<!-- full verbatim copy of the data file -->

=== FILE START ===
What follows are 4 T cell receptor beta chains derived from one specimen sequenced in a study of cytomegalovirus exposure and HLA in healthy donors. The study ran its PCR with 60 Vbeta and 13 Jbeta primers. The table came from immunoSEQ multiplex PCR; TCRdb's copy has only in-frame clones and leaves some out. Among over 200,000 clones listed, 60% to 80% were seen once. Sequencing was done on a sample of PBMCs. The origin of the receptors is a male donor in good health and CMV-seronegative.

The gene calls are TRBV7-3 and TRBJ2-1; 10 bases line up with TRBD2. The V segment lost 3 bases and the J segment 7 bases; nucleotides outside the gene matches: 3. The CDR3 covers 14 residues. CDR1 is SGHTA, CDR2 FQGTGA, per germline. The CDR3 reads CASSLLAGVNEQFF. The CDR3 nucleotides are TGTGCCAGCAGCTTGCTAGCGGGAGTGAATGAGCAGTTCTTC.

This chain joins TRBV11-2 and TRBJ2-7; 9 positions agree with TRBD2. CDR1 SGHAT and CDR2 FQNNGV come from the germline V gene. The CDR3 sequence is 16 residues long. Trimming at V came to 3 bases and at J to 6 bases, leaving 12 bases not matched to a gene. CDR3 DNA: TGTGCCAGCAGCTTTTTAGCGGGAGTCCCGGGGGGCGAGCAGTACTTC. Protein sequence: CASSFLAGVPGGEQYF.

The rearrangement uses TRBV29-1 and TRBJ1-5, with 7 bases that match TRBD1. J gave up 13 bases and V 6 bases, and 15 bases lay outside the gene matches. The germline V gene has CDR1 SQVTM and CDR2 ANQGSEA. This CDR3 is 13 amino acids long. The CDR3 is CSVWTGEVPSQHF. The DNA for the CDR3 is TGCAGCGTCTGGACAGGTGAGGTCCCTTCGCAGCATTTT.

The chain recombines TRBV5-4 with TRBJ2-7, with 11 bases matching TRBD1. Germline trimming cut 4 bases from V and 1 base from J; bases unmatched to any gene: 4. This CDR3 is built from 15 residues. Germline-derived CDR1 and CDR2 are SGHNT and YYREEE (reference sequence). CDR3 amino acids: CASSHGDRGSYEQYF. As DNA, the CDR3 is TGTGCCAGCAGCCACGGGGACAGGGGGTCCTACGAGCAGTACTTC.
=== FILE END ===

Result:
What follows are 4 T cell receptor beta chains derived from one specimen sequenced in a study of cytomegalovirus exposure and HLA in healthy donors. The study ran its PCR with 60 Vbeta and 13 Jbeta primers. The table came from immunoSEQ multiplex PCR; TCRdb's copy has only in-frame clones and leaves some out. Among over 200,000 clones listed, 60% to 80% were seen once. Sequencing was done on a sample of PBMCs. The origin of the receptors is a male donor in good health and CMV-seronegative.

The gene calls are TRBV7-3 and TRBJ2-1; 10 bases line up with TRBD2. The V segment lost 3 bases and the J segment 7 bases; nucleotides outside the gene matches: 3. The CDR3 covers 14 residues. CDR1 is SGHTA, CDR2 FQGTGA, per germline. The CDR3 reads CASSLLAGVNEQFF. The CDR3 nucleotides are TGTGCCAGCAGCTTGCTAGCGGGAGTGAATGAGCAGTTCTTC.

This chain joins TRBV11-2 and TRBJ2-7; 9 positions agree with TRBD2. CDR1 SGHAT and CDR2 FQNNGV come from the germline V gene. The CDR3 sequence is 16 residues long. Trimming at V came to 3 bases and at J to 6 bases, leaving 12 bases not matched to a gene. CDR3 DNA: TGTGCCAGCAGCTTTTTAGCGGGAGTCCCGGGGGGCGAGCAGTACTTC. Protein sequence: CASSFLAGVPGGEQYF.

The rearrangement uses TRBV29-1 and TRBJ1-5, with 7 bases that match TRBD1. J gave up 13 bases and V 6 bases, and 15 bases lay outside the gene matches. The germline V gene has CDR1 SQVTM and CDR2 ANQGSEA. This CDR3 is 13 amino acids long. The CDR3 is CSVWTGEVPSQHF. The DNA for the CDR3 is TGCAGCGTCTGGACAGGTGAGGTCCCTTCGCAGCATTTT.

The chain recombines TRBV5-4 with TRBJ2-7, with 11 bases matching TRBD1. Germline trimming cut 4 bases from V and 1 base from J; bases unmatched to any gene: 4. This CDR3 is built from 15 residues. Germline-derived CDR1 and CDR2 are SGHNT and YYREEE (reference sequence). CDR3 amino acids: CASSHGDRGSYEQYF. As DNA, the CDR3 is TGTGCCAGCAGCCACGGGGACAGGGGGTCCTACGAGCAGTACTTC.